What to do With a Wet Concrete Slab

The construction industry has long been judged on its quality of work and ability to complete projects on schedule. One challenge often faced: a concrete slab with elevated moisture levels. The long time it takes for concrete slabs to dry can create delays, and of the various building materials, concrete can be one of the most vexing sources of moisture. Under average ambient conditions, a concrete slab poured within an enclosed building will dry at a rate of about one inch per month. The actual rate will differ based on the concrete batch ingredients (the mix design), curing procedures and ambient conditions—indoor and outdoor temperature, humidity and weather. Unless the excess moisture is dried, these problems could pop up later:

 

  • Moisture migration to the surface, which can result in failure of adhesives, discoloration of flooring materials, blisters in coatings and warped flooring boards.
  • Mold growth in other materials.
  • Poor initial adhesion of flooring installed on the slab.

 

Amount of Excess Moisture

 

Concrete cures by hydration when water reacts with the cement powder, giving concrete its great strength. But the mix always contains more water than the hydration reaction requires. This has become even more prevalent with the use of lightweight aggregate, which tends to retain moisture.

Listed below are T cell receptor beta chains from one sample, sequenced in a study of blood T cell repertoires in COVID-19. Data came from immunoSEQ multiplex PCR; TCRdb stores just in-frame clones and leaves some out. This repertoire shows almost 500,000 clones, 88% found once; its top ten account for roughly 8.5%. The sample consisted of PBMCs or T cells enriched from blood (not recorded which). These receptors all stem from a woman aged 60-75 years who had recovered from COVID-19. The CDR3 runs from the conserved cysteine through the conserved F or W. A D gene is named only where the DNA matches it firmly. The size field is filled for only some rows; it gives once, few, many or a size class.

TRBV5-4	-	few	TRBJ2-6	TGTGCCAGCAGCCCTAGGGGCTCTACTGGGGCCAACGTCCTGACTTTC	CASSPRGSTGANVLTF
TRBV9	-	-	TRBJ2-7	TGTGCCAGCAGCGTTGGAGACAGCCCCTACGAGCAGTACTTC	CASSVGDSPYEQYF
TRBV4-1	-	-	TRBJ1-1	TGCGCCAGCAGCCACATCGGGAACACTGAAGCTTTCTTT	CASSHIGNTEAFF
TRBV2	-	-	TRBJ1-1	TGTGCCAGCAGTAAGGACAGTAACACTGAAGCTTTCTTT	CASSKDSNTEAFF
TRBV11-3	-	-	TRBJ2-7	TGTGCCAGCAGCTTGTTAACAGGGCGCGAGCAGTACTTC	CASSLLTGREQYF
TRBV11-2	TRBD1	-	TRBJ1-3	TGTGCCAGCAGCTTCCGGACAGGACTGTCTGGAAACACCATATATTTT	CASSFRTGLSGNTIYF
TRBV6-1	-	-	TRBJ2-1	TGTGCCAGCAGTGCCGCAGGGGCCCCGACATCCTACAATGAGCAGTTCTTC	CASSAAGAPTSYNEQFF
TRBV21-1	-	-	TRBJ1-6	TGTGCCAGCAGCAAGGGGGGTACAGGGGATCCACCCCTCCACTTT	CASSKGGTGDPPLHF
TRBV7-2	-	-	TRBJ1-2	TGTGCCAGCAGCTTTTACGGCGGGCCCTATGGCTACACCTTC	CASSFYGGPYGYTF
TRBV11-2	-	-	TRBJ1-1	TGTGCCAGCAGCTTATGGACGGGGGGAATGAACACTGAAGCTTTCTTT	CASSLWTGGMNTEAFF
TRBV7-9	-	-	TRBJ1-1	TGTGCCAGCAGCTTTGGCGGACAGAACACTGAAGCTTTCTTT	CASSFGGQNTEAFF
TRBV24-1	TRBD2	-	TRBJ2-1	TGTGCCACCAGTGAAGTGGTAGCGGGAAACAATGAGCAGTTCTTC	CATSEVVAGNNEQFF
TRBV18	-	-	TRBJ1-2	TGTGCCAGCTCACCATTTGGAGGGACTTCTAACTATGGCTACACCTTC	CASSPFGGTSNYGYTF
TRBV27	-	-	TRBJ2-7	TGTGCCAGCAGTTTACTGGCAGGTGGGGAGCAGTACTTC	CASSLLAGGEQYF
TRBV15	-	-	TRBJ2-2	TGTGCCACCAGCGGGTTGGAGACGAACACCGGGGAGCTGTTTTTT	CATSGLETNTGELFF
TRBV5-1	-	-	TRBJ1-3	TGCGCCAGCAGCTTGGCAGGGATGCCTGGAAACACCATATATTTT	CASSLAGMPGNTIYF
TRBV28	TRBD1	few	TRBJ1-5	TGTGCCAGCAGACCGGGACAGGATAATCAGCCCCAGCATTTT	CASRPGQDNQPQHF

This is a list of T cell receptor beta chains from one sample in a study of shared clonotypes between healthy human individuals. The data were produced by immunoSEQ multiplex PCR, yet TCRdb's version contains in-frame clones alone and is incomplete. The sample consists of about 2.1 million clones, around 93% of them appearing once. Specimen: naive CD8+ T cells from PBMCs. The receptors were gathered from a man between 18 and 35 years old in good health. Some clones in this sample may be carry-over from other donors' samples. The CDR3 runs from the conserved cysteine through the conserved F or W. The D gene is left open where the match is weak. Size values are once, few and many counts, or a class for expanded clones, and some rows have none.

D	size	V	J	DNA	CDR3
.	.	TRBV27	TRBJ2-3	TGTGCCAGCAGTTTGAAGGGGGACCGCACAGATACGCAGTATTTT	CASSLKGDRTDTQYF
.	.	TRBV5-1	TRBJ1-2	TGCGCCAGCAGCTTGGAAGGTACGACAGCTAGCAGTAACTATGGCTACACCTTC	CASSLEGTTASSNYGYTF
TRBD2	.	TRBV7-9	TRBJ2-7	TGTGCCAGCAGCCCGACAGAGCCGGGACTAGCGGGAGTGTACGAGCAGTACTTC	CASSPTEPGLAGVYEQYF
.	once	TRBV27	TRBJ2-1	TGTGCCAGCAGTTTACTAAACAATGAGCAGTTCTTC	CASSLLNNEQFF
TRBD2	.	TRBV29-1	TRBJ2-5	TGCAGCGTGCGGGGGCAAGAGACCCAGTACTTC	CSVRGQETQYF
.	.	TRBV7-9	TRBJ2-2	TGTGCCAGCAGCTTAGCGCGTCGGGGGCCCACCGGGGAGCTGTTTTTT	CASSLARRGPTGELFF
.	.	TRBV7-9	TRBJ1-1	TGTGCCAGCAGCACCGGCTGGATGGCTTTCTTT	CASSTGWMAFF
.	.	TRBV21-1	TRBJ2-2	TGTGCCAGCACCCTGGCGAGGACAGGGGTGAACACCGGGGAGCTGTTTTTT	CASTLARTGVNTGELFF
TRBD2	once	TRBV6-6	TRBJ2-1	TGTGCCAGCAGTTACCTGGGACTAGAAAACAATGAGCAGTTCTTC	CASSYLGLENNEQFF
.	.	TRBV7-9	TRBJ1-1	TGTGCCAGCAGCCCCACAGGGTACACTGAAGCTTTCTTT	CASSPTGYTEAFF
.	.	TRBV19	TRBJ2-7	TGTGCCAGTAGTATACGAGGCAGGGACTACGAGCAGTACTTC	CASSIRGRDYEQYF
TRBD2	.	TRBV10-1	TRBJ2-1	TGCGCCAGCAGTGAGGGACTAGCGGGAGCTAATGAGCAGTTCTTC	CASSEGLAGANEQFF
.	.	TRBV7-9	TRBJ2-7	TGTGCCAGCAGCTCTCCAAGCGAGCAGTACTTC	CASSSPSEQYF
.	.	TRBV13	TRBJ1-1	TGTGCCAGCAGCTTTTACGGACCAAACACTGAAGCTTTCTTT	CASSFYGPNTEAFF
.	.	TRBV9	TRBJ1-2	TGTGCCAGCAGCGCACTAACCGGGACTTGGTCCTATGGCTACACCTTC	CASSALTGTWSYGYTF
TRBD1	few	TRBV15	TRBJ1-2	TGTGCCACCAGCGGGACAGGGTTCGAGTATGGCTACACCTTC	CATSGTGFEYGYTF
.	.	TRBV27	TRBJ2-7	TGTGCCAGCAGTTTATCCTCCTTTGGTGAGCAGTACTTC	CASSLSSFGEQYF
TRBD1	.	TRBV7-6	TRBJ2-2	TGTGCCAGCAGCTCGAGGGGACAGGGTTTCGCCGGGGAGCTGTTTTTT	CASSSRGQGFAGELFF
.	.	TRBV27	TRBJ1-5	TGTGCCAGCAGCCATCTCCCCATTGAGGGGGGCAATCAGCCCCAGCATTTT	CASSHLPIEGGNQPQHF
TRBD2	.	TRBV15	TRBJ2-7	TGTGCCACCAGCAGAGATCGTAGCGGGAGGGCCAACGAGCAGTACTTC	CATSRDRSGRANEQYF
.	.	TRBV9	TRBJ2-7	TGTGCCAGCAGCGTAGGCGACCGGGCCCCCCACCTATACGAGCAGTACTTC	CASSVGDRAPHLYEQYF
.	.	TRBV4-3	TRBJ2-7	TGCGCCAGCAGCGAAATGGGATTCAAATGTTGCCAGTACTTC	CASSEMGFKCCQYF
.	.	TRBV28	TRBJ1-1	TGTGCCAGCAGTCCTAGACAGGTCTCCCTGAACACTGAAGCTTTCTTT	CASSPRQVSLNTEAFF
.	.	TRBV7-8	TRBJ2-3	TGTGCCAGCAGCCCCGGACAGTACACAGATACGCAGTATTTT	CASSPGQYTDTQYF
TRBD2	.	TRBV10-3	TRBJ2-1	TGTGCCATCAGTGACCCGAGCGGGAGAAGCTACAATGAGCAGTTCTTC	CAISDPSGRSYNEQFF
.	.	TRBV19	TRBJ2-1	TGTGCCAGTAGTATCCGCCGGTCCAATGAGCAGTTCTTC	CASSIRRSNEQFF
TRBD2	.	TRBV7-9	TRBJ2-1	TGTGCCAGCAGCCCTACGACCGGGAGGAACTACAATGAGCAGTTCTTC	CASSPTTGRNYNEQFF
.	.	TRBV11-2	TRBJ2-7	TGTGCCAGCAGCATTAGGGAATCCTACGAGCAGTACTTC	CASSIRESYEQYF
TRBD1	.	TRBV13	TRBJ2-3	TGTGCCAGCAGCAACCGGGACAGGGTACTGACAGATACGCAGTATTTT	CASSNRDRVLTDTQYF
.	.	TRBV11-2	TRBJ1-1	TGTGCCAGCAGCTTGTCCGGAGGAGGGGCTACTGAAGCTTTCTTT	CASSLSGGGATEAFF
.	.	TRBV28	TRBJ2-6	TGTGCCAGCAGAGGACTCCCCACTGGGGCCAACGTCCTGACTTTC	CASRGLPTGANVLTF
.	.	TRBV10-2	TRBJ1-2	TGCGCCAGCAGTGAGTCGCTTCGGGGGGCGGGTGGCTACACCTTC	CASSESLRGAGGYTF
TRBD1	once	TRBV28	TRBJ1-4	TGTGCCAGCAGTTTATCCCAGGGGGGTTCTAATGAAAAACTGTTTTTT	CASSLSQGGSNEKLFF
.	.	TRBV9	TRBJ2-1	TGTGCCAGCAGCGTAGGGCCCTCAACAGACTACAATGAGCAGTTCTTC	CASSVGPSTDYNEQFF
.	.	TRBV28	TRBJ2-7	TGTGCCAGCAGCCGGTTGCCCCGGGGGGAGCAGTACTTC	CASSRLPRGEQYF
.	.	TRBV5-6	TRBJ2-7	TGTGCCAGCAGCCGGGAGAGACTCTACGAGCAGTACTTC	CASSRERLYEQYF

In typical commercial floor slabs, there’s likely to be about 50 gallons of extra water in every cubic yard of the pour. This surplus must be removed after the concrete has cured. Relative humidity and weather are major contributors of additional moisture. Also, the materials used to construct the building retain moisture. Large amounts of water can be trapped in concrete wall blocks, and joint compound and paint emit large volumes of water as they dry.

A combination of these factors can create exceptionally high humidity levels inside a building. If the conditions are right, the interior atmosphere can even create fog and condensation that drips onto the slab.

In addition to slowing the construction schedule, excess moisture represents another major threat—mold. In order to grow, mold requires a food source, suitable temperatures and moisture. Of those, moisture is the only factor that is controllable.

The Importance of Low RH

 

Optimum indoor drying conditions require low relative humidity, regardless of temperature, with constant airflow over the slab surface. The use of a building’s HVAC system to establish low relative humidity is inadequate for several reasons, but the main one is that HVAC systems are engineered for temperature control, not moisture removal capacity.